Squatting on 'sacred land' - Thousands of acres of church-owned property captured
The Moravians, Methodists, Catholics, Anglicans, Baptists have all been bitten by the scourge of squatting, with persons, sometimes with the assistance of politicians, taking over church lands.
The Sunday Gleaner last week confirmed that some churches are now trying to identify and secure titles for properties they own islandwide, while others have just accepted that they have lost the lands.
The Moravian Church has already confirmed that squatters have captured 435 of 500 acres it owns in Lititz, St Elizabeth.
Anthony Tomlinson, who heads the Moravian Property Division, said the loss has been devastating, and the illegal occupation has been aided by politicians.
"Over the years, persons have taken over sections of the property, and after a certain time, if they have been paying land taxes, they can secure titles. That is how we have lost much of these lands," Tomlinson told The Sunday Gleaner.
"We did a survey of the land in recent times and the surveyor informed us that most of the titles adjoining the land were issued by the Government of the day.
"According to the surveyor, the Government identified the lands as idle and issued titles to the occupants after years had passed. Many of the acreages were titled to the occupants in the 1970s," said Tomlinson. "About 65 acres of the property in Lititz is what we have left," added Tomlinson.
The Moravians had settled in the south-central section of the island, establishing at least 51 primary schools, and the Bethlehem Teachers' College.
The Baptist Church has had a "depressingly" large portion of its lands captured by squatters, according to the Reverend Karl Johnson.
"Our experience is similar, but we have not tabulated the number of acres we have lost because I think it would plunge us into depression. It's really sad. We are always trying to balance it with a genuine need for housing solutions and to be compassionate and so forth.
"But too often, what is coming across is a kind of disregard for just any framework of respect for the laws and landownership," Johnson told The Sunday Gleaner.
He argued that, in too many instances, the squatting did not take place in circumstances of need, but the squatters were driven by callousness and a sense of entitlement.
"We have lost lands in every parish, barring the south (of the island) because we don't have properties in Manchester and St Elizabeth. Remember that we are coming from the free villages period. So places that have been the most painful loss would be like in Point Hill in St Catherine and Hague, Trelawny.
"Eventually, we had to just write off about eight acres, saying it was towards housing," said Johnson, as he noted that the William Knibb Memorial High School in Falmouth should have been built in Hague.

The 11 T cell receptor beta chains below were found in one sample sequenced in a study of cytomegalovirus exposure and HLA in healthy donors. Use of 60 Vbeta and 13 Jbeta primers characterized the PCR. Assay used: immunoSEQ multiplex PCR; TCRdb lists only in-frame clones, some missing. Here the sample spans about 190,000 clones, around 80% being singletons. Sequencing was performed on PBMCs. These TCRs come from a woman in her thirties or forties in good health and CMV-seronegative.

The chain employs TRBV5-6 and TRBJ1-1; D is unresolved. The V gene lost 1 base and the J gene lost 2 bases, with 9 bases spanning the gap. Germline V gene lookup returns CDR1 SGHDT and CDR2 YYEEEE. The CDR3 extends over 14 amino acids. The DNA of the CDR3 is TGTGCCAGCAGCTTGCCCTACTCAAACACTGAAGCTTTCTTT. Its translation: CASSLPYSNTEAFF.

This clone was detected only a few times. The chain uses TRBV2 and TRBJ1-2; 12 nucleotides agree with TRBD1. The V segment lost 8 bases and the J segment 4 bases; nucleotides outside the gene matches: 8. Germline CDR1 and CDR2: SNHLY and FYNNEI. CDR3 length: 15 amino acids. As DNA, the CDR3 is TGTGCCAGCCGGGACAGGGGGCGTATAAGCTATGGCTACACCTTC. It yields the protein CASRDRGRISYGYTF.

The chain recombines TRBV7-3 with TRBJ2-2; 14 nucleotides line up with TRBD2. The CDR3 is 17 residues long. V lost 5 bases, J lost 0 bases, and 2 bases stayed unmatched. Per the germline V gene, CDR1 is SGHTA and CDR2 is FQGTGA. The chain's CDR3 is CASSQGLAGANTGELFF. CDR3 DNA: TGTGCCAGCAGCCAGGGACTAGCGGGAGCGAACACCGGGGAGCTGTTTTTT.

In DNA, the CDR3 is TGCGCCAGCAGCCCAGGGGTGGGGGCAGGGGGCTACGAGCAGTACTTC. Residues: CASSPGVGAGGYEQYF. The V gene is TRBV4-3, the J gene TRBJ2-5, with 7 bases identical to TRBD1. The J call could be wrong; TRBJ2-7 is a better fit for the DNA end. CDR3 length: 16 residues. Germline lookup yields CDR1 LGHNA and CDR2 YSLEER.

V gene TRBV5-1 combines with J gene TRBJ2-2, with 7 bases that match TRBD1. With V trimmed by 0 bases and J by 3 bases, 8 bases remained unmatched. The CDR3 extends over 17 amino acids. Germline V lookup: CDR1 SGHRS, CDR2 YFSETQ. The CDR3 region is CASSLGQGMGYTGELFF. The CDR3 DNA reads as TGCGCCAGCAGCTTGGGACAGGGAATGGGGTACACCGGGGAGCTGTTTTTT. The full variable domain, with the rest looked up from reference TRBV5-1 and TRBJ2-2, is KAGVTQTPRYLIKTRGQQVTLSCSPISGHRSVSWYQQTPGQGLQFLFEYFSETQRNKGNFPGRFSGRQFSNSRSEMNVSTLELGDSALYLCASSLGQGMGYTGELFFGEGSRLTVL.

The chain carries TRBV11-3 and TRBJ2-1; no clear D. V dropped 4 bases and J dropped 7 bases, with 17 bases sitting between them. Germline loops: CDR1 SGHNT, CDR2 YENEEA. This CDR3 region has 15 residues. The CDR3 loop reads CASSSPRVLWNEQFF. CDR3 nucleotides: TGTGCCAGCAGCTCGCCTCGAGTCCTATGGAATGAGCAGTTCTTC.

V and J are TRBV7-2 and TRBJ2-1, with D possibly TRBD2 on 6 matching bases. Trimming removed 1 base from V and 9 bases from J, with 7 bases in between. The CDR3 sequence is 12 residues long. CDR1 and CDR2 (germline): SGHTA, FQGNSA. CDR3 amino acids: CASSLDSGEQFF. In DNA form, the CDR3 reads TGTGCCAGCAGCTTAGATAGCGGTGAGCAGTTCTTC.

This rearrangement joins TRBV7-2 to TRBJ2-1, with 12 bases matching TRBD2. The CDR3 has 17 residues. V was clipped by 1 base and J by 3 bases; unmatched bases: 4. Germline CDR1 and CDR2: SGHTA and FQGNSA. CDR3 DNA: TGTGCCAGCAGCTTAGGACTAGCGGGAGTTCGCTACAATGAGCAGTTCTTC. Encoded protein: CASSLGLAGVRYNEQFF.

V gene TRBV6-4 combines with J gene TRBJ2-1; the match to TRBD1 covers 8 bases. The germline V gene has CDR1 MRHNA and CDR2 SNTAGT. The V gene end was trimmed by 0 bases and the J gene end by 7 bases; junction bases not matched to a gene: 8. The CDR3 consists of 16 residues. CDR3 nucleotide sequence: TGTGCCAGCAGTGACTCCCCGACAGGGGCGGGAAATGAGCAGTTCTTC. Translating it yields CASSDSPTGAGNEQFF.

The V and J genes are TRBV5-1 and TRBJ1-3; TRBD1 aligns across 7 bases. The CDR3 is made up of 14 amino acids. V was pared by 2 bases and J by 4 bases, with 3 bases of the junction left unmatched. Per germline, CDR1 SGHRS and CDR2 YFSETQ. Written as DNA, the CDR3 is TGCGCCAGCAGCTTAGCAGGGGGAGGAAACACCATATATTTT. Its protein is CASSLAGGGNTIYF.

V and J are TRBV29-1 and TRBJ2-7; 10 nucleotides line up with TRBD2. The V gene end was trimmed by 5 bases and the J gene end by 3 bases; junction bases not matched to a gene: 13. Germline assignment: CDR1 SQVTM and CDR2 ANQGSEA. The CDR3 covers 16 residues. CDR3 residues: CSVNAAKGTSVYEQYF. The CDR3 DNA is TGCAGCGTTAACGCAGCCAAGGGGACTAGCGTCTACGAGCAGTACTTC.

According to Johnson, the Baptist Church has been trying a stronger and more robust system of engagement, but it was hard as in many instances the elected political leaders feed this callousness.
Johnson pointed to lands the church owns in Rio Bueno on the border between the St Ann and Trelawny, which have been overtaken by squatters, and noted that this was where Calabar High School started.
He said the Baptist Church has become more vigilant and proactive in making sure that no more lands go under illegal occupation, while it battles the mentality that squatters had a right to church land because it was not being put to use.
The Reverend Jim Parkes, who heads the properties division of the Anglican Church, said his denomination has suffered at the hands of squatters in all parishes in Jamaica.
"A resounding yes is the answer and all of us (denominations) have the same problem. But we have been doing a mapping of properties owned by the churches and quite a bit of it has been overtaken by squatters," Parkes told The Sunday Gleaner.
He said the church has identified 900 plots of lands of varying sizes that it owns across the island, in all parishes, but he could not say how much is being occupied by squatters.
According to Parkes, that number should be known when a current study is completed.
Properties owned by the Catholic Church in Sligoville, St Catherine, have been taken over by squatters, as well as a property on Mountain View Avenue in St Andrew.
"The church has never been able to take occupation of the Mountain View Avenue property," Catholic deacon Ronald Thwaites told The Sunday Gleaner.
The Methodist Church has lost property in St Ann to squatters, and that is only one of several of its properties taken over.
"We have not been as bad as the others in terms of acreages. But we, too, have had challenges. We have one particular case at Cloisters in St Ann. Ten acres were involved, but we sold it to the Government.
"We lost money-wise, because we did not get market value, but at least we got something for it," said the Methodist official who asked not to be named.
The Government, in June, announced that it was preparing to spend $37 million to undertake a comprehensive census to determine the number of squatters locally, and to assess the characteristics and scope of informal communities in the country.